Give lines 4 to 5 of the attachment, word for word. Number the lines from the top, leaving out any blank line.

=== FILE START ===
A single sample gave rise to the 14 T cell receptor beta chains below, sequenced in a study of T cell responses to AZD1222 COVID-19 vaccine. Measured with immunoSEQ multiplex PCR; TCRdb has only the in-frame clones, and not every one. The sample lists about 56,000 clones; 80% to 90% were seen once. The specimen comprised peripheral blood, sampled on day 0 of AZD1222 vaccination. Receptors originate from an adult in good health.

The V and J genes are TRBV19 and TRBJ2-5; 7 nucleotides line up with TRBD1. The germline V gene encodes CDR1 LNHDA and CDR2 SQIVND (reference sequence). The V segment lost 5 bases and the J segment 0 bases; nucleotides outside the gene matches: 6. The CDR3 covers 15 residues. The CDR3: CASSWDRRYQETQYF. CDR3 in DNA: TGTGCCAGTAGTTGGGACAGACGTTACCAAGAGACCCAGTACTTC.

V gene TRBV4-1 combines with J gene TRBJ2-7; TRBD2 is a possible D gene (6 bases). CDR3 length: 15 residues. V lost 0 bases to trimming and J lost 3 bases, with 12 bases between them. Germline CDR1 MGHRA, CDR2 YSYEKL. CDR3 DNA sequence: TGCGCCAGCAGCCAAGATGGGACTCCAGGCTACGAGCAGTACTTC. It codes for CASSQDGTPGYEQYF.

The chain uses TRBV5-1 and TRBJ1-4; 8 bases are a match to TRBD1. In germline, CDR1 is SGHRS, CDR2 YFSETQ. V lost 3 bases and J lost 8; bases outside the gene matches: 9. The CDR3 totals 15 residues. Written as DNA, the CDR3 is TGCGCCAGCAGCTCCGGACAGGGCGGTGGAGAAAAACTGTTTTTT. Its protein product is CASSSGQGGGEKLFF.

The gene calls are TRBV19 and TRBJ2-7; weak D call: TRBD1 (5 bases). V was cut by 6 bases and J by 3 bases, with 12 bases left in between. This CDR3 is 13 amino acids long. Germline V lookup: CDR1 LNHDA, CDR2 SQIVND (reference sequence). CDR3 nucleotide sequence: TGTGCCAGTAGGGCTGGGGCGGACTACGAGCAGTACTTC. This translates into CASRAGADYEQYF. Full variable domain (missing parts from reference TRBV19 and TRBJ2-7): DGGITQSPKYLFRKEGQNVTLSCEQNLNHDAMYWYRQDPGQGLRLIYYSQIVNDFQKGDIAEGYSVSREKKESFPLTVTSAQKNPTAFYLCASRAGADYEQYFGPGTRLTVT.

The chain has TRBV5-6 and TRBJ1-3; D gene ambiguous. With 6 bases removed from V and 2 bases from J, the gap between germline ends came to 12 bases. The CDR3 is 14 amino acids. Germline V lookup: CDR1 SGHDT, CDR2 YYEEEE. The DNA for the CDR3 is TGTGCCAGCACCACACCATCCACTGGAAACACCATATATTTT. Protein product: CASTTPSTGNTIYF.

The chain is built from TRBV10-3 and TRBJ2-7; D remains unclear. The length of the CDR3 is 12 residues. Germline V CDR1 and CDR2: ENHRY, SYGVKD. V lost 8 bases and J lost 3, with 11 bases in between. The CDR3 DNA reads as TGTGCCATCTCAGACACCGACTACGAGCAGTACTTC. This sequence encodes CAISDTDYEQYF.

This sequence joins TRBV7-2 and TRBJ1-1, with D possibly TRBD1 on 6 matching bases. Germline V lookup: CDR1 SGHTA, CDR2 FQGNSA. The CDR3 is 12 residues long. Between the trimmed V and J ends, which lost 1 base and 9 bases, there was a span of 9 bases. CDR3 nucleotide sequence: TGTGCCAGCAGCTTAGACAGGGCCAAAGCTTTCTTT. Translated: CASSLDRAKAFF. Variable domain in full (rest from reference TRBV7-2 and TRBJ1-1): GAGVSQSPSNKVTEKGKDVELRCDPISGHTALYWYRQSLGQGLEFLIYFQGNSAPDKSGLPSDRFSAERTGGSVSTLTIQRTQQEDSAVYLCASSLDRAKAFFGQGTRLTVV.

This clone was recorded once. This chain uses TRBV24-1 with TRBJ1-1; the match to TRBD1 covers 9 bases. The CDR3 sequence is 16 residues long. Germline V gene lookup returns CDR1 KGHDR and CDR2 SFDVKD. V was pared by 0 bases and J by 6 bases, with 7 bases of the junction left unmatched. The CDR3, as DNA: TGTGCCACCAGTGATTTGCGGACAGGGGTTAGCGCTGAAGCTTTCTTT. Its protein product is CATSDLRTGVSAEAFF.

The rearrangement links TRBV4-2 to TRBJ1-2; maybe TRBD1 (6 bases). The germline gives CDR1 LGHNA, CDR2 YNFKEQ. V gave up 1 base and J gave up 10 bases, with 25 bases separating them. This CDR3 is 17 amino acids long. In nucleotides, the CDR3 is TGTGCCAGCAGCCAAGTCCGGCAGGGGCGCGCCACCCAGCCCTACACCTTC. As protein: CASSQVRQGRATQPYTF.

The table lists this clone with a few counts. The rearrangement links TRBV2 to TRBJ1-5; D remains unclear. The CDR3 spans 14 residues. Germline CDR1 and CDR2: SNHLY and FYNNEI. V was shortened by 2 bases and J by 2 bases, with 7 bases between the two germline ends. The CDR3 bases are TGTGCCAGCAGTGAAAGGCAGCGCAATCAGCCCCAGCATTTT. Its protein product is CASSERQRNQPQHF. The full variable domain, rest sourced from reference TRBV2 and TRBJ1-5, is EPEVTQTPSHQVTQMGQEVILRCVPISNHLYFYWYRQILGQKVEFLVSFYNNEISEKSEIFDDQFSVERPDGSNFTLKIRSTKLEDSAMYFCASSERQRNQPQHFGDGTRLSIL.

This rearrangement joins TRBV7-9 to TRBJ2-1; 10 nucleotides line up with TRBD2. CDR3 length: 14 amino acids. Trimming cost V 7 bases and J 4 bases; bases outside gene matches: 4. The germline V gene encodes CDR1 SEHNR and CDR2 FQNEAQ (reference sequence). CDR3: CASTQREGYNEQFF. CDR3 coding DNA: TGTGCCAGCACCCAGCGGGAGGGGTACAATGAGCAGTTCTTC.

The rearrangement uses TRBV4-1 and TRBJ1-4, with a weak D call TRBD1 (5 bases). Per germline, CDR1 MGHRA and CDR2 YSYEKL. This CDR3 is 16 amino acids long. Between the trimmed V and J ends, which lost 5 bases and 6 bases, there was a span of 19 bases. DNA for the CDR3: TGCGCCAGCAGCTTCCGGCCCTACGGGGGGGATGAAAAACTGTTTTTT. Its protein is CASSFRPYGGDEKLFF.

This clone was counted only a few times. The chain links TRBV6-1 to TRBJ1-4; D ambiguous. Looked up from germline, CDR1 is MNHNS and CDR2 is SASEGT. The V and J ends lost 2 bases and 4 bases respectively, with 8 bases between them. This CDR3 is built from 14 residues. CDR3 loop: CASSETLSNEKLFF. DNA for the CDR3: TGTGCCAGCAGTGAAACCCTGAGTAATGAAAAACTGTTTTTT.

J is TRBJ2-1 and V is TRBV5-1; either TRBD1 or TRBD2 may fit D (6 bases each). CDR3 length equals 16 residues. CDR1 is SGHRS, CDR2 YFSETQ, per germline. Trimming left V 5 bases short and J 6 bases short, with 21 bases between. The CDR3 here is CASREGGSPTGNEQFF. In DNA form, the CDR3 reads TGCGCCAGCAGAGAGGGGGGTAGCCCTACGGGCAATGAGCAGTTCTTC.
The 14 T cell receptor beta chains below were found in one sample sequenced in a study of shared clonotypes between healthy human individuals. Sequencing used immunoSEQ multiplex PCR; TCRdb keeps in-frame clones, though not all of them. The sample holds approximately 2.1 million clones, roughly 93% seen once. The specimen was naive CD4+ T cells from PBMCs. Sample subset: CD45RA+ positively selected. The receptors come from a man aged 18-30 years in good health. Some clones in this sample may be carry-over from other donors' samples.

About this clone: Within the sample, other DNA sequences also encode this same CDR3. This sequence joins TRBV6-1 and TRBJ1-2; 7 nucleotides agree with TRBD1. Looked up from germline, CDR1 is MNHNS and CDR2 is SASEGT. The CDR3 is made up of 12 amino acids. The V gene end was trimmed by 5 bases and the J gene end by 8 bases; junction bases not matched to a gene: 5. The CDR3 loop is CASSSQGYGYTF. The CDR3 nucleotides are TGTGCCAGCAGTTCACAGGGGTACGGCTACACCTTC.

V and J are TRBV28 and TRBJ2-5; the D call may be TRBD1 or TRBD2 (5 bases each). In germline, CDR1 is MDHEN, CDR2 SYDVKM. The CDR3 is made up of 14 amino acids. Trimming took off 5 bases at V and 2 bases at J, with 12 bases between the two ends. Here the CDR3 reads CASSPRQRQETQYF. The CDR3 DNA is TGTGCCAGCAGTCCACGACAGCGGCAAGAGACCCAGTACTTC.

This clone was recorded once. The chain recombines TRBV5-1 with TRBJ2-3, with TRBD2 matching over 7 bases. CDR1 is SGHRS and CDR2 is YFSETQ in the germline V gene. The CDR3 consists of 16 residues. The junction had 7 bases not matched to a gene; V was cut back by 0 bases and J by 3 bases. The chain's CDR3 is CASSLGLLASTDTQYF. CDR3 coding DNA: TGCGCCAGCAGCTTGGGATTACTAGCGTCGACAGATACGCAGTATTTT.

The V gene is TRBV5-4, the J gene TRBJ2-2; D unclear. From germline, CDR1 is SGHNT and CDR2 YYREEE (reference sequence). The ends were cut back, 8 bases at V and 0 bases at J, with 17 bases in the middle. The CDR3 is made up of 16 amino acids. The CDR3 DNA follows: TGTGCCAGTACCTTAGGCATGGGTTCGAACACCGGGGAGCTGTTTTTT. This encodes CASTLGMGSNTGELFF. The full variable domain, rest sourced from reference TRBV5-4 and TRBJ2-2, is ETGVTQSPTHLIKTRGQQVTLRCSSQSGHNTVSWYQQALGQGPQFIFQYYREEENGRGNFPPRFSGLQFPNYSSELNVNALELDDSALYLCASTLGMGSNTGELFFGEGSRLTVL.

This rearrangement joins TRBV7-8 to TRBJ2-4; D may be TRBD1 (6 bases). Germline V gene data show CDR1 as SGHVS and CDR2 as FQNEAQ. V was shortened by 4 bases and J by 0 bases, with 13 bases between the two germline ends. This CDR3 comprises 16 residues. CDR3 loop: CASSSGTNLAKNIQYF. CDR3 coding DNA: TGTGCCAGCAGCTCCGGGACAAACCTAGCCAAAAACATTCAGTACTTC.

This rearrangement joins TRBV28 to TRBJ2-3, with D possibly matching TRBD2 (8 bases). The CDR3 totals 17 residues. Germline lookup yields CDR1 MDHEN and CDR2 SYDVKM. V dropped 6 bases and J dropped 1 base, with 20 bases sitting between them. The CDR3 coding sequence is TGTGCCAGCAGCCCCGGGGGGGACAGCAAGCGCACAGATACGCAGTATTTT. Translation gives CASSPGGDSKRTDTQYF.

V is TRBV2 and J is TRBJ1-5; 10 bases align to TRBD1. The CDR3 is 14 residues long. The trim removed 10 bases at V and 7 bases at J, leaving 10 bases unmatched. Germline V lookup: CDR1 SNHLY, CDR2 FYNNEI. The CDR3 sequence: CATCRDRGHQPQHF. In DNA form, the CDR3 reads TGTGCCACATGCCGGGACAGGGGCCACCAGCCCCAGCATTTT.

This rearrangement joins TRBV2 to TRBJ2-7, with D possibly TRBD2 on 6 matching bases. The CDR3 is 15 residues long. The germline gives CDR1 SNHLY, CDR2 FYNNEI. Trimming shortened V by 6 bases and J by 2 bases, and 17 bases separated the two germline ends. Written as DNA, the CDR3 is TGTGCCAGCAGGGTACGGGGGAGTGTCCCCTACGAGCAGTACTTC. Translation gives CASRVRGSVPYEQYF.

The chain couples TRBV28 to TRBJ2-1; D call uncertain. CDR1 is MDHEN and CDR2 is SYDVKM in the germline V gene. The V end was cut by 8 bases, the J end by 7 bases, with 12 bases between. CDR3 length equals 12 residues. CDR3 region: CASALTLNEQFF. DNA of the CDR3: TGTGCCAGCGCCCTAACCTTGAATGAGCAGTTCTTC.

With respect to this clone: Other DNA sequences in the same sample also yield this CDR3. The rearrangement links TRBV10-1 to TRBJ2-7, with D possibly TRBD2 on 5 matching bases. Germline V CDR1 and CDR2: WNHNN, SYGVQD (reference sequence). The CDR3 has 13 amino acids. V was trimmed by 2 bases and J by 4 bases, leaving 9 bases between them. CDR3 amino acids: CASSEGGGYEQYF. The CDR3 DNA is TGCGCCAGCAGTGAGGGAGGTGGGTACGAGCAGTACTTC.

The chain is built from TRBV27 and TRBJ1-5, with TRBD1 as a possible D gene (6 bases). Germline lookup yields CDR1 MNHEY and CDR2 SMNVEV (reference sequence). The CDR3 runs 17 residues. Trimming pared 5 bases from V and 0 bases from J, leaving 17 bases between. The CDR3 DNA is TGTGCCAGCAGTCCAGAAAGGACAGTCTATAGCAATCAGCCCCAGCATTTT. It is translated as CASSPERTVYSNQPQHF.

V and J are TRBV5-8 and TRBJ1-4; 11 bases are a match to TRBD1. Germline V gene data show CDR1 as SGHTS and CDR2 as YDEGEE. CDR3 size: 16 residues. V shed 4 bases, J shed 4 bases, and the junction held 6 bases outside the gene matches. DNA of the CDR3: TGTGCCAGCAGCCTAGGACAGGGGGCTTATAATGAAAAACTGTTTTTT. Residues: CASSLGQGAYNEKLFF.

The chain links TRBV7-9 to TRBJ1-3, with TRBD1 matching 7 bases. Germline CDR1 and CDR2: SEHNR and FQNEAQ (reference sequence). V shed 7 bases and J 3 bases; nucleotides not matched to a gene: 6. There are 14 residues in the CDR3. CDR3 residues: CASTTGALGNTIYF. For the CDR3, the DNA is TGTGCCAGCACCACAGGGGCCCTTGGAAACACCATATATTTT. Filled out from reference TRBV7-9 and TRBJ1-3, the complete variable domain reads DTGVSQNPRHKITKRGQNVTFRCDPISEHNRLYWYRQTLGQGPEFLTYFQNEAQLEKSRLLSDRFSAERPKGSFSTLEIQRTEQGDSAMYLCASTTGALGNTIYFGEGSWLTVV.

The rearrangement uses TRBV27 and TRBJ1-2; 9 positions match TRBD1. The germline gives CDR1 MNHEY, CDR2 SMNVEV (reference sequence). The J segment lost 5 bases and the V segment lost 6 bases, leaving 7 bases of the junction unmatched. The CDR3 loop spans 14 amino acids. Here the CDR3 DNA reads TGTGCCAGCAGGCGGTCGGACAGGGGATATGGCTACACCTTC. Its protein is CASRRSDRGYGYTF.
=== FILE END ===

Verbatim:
The chain uses TRBV5-1 and TRBJ1-4; 8 bases are a match to TRBD1. In germline, CDR1 is SGHRS, CDR2 YFSETQ. V lost 3 bases and J lost 8; bases outside the gene matches: 9. The CDR3 totals 15 residues. Written as DNA, the CDR3 is TGCGCCAGCAGCTCCGGACAGGGCGGTGGAGAAAAACTGTTTTTT. Its protein product is CASSSGQGGGEKLFF.

The gene calls are TRBV19 and TRBJ2-7; weak D call: TRBD1 (5 bases). V was cut by 6 bases and J by 3 bases, with 12 bases left in between. This CDR3 is 13 amino acids long. Germline V lookup: CDR1 LNHDA, CDR2 SQIVND (reference sequence). CDR3 nucleotide sequence: TGTGCCAGTAGGGCTGGGGCGGACTACGAGCAGTACTTC. This translates into CASRAGADYEQYF. Full variable domain (missing parts from reference TRBV19 and TRBJ2-7): DGGITQSPKYLFRKEGQNVTLSCEQNLNHDAMYWYRQDPGQGLRLIYYSQIVNDFQKGDIAEGYSVSREKKESFPLTVTSAQKNPTAFYLCASRAGADYEQYFGPGTRLTVT.